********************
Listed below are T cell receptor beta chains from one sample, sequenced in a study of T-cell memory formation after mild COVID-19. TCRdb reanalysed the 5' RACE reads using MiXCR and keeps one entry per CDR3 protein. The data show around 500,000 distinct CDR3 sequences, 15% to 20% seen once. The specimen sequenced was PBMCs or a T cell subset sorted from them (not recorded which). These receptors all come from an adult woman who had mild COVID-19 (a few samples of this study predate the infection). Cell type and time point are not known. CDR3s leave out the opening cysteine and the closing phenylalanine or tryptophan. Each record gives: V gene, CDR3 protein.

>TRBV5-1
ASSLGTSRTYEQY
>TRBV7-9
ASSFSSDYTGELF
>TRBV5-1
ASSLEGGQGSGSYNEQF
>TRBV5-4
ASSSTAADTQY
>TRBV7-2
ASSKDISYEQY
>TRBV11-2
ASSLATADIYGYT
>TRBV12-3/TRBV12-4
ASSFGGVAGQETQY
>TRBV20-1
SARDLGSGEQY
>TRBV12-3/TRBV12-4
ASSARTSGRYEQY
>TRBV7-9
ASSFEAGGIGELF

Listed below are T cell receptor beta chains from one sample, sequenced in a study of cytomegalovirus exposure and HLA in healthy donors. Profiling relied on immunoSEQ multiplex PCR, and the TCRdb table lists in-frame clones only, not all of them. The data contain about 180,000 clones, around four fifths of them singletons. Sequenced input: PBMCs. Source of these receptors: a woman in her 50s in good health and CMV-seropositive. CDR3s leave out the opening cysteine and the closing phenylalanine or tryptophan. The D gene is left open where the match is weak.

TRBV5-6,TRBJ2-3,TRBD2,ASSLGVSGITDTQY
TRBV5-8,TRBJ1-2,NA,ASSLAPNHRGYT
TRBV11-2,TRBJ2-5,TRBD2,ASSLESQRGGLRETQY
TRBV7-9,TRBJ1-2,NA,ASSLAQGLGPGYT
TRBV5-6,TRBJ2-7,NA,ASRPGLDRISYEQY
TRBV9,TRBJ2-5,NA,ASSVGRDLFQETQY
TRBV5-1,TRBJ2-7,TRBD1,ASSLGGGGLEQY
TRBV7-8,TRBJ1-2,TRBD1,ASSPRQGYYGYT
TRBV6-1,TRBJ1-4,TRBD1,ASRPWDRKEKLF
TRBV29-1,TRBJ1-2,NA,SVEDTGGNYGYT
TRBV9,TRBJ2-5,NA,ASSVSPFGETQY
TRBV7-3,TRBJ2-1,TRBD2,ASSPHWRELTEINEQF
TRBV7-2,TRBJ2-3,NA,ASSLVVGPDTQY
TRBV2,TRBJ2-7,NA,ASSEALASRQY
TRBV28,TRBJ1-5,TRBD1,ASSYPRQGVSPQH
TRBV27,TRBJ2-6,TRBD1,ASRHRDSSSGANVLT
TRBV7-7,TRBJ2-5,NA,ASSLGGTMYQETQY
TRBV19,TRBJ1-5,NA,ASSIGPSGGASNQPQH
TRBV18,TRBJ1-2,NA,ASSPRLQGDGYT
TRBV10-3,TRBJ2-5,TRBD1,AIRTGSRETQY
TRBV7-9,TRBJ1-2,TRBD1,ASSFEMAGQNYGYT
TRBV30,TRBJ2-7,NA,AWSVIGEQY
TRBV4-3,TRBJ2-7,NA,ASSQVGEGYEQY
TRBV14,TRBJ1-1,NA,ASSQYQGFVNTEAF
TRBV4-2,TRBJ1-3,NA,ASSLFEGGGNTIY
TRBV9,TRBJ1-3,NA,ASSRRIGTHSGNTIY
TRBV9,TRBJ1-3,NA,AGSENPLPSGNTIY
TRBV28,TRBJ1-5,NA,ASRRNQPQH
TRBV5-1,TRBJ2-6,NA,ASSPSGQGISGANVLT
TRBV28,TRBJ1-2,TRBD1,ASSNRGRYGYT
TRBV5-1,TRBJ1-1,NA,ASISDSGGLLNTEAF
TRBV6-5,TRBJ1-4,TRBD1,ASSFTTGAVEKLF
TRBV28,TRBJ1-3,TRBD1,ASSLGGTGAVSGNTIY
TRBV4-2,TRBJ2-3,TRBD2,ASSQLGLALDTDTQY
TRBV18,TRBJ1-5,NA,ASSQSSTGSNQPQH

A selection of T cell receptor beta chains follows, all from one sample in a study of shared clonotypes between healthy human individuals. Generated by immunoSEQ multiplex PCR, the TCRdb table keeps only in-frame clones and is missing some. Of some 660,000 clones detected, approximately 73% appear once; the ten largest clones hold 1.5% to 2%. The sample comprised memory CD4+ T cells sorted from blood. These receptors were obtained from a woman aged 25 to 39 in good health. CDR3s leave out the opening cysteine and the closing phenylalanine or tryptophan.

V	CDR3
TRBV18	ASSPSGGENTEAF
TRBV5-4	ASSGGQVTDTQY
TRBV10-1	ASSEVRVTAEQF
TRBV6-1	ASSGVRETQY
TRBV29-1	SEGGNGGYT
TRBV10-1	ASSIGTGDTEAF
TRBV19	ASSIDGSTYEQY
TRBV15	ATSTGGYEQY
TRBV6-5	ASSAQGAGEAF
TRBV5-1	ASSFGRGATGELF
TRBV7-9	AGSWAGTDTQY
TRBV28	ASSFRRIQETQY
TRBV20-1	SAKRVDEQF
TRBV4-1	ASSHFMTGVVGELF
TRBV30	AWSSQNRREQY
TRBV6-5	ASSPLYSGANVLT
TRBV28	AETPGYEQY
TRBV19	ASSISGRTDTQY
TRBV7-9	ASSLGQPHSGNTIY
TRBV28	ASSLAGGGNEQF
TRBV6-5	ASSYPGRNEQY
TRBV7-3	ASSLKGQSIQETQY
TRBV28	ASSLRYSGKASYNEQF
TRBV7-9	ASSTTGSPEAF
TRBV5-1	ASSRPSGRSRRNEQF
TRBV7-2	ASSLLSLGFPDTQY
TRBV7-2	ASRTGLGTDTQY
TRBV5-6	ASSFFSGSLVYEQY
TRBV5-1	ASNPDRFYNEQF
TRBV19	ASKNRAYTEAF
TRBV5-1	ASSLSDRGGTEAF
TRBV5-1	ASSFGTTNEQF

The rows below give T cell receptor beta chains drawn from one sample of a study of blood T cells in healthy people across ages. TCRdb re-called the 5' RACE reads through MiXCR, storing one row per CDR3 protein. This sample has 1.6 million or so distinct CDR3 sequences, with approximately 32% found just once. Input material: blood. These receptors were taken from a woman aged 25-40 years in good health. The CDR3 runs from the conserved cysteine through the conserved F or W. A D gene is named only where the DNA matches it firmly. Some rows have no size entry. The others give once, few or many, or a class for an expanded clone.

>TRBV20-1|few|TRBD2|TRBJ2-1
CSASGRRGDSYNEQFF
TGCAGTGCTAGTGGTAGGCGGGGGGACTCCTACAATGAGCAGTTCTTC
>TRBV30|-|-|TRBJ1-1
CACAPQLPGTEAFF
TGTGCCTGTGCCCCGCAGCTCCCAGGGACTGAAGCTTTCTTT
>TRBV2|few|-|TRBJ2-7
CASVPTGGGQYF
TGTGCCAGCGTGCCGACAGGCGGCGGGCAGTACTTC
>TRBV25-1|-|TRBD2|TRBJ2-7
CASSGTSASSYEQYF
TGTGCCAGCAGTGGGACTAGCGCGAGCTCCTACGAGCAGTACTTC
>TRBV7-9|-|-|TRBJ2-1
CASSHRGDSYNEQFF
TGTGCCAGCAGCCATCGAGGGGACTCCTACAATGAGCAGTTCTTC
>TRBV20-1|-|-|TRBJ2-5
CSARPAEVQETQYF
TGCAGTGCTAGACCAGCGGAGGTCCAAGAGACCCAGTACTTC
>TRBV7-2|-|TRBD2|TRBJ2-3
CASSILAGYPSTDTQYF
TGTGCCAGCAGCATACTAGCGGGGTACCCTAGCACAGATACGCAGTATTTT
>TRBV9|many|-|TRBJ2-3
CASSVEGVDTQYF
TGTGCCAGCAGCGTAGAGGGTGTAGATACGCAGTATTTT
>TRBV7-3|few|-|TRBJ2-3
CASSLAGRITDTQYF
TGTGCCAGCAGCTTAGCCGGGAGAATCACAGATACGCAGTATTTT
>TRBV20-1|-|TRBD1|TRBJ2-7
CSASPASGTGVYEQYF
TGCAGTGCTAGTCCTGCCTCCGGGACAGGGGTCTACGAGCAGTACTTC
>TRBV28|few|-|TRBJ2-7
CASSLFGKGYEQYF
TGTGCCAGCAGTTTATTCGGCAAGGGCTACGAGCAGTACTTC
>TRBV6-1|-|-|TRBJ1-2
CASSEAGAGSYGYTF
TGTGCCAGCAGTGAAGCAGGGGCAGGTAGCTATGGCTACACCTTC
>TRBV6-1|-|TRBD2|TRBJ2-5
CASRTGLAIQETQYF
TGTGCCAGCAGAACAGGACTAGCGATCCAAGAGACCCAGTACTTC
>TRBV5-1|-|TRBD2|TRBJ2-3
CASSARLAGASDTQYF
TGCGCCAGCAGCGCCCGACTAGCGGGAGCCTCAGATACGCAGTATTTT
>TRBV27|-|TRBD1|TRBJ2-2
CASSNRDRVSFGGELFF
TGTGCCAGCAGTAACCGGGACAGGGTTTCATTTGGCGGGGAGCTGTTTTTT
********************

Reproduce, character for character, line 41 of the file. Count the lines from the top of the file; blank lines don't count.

TRBV18,TRBJ1-2,NA,ASSPRLQGDGYT